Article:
- Summary: Waking the Tiger is the newest expansion for Paradox Development Studio’s celebrated World War II strategy wargame, Hearts of Iron IV. This expansion adds new gameplay options for all players, and has a special focus on the Asian front of the deadliest war in human history.
Mar 26, 2018To be honest, Waking the Tiger is worth it for the National Focus trees, new general mechanics and decision system alone. If, like me, you have little to no real knowledge of what the heck was happening over there during the war, Waking the Tiger will school you real quick and in that beautiful, delicious way that only Hearts of Iron IV can.
Mar 26, 2018On paper it sounds more interesting than it truly is As far as DLC goes, Hearts of Iron IV: Waking the Tiger is merely sufficient as it gives a variety of Asian countries to play. Like previous DLC, many of these countries are practically unplayable from a balance perspective, but ones like China provide a unique take. This expansion will do little for those who did not like the base game, but those in love with the game will like this.
Positive: 0 out of 1
Mixed: 0 out of 1
Negative: 1 out of 1
Mar 8, 2018Hearts of Iron IV: Micro the Tiger
800 hour player, 7 hours with the DLC. Time split between competitive multiplayer, and single player.Hearts of Iron IV: Micro the Tiger
800 hour player, 7 hours with the DLC. Time split between competitive multiplayer, and single player.
Overall, I'm disappointed with the patch and expansion. The new features added make the game worse, and the the overall direction of the game feels lazy. Its makes you realise how good TFV and DoD were.
The biggest culprit is the new 'Chain of Command' system. Previously you could assign an unlimited number of divisions against a single Field Marshall. Now, you must manually assign each division against an individual general, with 24 divisions maximum. When you're fighting with hundreds of divisions, your time is spent manually allocating your divisions among your generals and fixing all the broken frontlines. Its needless busywork that never should have been introduced.
The traits system for Generals feels unnecessarily complex, and just added on for the sake of it, rather than an actual improvement over the old system. Tonally it is too much 'RPG', out of place in a grand strategy. If I have 10x generals controlling my 240 divisions as Russia, I don't even have time or interest in managing the traits of my Generals. It was better when traits were gained automatically based on fighting conditions.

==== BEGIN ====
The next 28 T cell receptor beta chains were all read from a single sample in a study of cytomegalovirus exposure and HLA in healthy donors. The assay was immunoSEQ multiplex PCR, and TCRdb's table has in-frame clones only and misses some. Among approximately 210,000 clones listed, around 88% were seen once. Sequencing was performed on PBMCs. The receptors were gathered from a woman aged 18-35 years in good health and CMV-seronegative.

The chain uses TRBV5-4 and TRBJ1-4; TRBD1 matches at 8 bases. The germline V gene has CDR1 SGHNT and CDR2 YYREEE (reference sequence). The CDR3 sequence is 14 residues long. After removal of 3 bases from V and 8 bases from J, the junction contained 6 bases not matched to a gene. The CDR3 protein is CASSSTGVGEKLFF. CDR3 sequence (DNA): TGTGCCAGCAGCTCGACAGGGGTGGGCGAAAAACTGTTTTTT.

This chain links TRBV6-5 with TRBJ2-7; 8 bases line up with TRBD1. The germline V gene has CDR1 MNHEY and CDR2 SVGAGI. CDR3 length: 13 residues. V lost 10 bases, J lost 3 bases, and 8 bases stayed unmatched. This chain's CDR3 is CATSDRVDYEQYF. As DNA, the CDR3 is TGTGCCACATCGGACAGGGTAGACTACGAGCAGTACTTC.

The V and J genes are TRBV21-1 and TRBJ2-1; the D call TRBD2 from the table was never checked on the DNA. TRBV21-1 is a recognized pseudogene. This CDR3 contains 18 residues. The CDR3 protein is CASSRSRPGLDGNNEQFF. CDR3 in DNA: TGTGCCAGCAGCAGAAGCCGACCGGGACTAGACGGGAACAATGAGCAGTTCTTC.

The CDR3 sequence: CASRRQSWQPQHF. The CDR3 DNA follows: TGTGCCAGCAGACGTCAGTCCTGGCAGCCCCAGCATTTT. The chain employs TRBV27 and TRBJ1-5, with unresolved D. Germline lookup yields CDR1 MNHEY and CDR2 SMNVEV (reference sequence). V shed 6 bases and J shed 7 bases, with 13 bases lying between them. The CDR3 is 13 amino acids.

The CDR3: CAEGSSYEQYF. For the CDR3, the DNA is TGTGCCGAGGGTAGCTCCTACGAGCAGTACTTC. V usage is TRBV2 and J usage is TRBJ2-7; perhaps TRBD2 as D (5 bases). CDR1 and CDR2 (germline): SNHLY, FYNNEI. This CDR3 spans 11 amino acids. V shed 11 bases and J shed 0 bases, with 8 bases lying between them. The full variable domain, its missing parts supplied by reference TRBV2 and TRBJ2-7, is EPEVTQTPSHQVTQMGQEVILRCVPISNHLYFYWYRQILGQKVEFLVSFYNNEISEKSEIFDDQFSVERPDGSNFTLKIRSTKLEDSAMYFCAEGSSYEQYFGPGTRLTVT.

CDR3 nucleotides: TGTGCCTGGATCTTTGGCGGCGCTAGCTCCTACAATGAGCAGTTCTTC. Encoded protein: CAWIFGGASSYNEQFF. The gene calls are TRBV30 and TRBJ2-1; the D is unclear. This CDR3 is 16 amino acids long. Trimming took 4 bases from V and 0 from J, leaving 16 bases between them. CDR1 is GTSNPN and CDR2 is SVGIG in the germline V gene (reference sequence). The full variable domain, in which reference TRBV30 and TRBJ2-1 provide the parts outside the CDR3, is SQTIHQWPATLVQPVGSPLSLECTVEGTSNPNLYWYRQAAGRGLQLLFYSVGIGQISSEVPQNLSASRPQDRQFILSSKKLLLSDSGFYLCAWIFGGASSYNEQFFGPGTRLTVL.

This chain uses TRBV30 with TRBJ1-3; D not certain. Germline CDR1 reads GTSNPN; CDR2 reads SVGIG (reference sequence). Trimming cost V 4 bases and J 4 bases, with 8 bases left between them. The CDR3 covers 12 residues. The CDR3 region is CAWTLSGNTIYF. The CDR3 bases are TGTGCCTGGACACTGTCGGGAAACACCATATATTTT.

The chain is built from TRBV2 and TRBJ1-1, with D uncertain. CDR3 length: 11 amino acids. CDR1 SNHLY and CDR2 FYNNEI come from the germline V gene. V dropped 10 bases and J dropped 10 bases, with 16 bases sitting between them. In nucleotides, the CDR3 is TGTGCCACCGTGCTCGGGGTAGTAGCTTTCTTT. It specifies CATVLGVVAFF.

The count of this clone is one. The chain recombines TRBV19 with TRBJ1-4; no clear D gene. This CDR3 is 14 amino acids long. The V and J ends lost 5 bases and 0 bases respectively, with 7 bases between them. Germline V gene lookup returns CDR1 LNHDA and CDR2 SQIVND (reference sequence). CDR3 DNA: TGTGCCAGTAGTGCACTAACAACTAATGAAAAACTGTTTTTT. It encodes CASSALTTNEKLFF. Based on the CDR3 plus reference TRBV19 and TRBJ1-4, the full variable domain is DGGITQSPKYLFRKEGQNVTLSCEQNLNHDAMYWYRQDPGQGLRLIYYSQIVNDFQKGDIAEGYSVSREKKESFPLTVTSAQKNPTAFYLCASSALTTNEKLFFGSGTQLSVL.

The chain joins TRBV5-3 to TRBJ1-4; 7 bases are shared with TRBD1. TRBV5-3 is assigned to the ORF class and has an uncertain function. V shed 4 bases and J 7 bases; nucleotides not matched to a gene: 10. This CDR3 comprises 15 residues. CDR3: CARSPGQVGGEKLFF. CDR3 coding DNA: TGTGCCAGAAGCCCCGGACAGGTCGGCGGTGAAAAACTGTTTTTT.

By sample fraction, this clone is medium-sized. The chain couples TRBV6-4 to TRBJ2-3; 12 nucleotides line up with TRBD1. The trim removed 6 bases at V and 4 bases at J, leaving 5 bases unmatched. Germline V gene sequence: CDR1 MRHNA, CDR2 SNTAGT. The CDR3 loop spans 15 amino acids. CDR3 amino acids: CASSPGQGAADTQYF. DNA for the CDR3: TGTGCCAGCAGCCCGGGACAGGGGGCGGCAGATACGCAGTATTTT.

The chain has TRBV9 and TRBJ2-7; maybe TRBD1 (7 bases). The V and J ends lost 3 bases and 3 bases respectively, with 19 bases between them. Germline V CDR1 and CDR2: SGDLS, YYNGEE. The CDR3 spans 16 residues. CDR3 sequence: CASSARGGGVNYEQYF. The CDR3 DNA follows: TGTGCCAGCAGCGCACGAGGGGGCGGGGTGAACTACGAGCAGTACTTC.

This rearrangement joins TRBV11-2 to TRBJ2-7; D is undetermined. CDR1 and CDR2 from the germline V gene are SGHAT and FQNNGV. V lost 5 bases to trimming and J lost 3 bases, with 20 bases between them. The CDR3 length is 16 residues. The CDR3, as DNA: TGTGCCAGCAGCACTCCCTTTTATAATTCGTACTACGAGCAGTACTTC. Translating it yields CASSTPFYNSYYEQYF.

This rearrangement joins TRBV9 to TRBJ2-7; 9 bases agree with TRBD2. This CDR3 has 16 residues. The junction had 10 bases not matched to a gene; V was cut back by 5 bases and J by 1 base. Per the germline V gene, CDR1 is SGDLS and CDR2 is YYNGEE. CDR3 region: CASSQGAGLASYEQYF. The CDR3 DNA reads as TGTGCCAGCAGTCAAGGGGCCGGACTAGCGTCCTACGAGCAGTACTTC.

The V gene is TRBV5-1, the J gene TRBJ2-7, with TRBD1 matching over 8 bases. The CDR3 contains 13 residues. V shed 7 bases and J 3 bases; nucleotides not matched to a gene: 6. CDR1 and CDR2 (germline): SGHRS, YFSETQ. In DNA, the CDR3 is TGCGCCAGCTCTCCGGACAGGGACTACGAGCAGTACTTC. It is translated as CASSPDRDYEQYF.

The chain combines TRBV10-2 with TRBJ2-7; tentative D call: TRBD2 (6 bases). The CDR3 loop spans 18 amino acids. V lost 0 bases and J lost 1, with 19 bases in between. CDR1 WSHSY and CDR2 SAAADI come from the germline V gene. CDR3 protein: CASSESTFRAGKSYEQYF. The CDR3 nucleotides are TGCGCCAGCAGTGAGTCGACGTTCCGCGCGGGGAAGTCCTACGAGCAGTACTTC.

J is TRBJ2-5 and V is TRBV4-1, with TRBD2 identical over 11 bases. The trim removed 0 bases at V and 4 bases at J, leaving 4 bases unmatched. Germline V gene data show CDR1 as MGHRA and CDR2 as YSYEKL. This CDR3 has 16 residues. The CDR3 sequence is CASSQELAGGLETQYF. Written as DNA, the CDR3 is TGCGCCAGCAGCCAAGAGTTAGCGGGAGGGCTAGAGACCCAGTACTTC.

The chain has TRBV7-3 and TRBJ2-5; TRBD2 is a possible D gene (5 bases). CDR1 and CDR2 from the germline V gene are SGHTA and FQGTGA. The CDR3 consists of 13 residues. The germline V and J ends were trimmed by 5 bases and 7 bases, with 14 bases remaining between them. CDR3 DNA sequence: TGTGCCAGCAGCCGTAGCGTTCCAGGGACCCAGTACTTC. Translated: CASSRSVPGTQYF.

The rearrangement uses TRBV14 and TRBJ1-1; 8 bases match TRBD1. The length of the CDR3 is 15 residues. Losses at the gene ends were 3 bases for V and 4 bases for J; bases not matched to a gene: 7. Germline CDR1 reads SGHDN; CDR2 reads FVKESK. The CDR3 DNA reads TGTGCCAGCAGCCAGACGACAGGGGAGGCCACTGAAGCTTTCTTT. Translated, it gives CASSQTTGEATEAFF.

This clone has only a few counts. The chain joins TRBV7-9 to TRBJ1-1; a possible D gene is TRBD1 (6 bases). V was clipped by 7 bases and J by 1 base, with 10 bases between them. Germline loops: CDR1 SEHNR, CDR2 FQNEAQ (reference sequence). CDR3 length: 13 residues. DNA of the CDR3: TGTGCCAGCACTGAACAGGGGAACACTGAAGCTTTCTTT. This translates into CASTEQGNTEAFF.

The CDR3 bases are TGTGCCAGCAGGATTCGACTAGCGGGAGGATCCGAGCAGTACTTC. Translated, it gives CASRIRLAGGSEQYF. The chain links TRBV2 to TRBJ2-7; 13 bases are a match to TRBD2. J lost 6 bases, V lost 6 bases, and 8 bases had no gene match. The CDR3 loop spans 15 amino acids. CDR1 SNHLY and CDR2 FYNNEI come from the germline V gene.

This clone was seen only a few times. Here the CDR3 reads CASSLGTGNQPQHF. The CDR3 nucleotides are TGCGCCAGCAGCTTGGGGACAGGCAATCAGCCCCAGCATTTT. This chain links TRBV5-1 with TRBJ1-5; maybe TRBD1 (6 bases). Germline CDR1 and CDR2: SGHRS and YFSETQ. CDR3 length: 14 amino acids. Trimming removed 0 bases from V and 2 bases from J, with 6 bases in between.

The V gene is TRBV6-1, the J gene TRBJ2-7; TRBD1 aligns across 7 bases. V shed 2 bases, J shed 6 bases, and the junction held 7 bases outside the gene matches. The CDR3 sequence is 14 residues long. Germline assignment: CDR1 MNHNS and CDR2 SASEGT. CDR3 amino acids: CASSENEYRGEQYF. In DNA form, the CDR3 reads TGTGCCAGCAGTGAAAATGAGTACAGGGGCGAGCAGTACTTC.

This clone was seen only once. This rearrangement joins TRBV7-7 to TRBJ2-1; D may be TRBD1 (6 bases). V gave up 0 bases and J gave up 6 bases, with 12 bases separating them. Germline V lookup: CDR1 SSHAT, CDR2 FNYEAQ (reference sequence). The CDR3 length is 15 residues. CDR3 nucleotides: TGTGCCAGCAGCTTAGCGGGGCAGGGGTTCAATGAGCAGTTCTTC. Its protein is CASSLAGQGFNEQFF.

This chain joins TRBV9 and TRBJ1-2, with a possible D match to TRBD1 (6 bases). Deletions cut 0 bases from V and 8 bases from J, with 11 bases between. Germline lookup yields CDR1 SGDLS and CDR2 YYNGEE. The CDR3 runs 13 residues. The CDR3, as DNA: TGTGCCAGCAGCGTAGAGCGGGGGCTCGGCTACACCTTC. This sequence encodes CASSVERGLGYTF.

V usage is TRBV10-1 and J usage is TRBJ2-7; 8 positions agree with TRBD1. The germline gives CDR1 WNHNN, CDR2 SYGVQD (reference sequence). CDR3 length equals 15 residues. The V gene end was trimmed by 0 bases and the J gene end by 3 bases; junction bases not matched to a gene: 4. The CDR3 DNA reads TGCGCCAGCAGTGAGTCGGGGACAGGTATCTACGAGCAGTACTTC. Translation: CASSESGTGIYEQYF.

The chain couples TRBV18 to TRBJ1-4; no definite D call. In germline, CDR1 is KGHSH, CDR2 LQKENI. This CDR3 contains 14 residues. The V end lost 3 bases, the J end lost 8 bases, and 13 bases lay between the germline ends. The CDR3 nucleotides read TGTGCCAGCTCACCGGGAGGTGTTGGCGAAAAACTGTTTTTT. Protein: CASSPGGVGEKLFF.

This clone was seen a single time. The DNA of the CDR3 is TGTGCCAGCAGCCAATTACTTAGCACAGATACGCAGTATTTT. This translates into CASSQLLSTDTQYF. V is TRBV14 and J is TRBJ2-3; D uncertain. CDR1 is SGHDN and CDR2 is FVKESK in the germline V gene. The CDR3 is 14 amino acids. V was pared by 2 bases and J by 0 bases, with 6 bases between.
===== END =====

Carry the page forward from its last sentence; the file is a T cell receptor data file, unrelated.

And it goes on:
In terms of features, the new Decisions system is hamstrung by the fact that none of the choices are any good. For example, spending 100 political power to create... one building slot? It feels like whoever designed the selections has barely played any strategy games and certainly never played HOI4 competitively in mulitplayer - where min/maxing is essential.
The new focus trees are clearly created with the viewpoint that 'bigger is better'. The problem is that nations like China are given huge elaborate new Focus Trees, but six months less before Japan declares war on them! The player should really just focus everything on their economic and military picks, and the whole border wars thing becomes irrelevant.
When I think of a great game, I think of one where the developers know the game better than the community itself. They're better at playing it, and have a strong vision for its future.
I've been getting the opposite feeling watching from the developers over the past many months. The strengths of the game used to be its clean presentation, and focus on research, production, equipment, and grand strategy. However, the game has become overwhelming with the new systems, and has introduced far too much micromanagement. Its clear the developers have too much hanging over them from the early Hearts of Iron games (HOI2/HOI3), and have not realised what made Hearts if Iron IV such a great modern new one.
4/10. A step backwards, and perhaps enough to kill my interest in the franchise.… Expand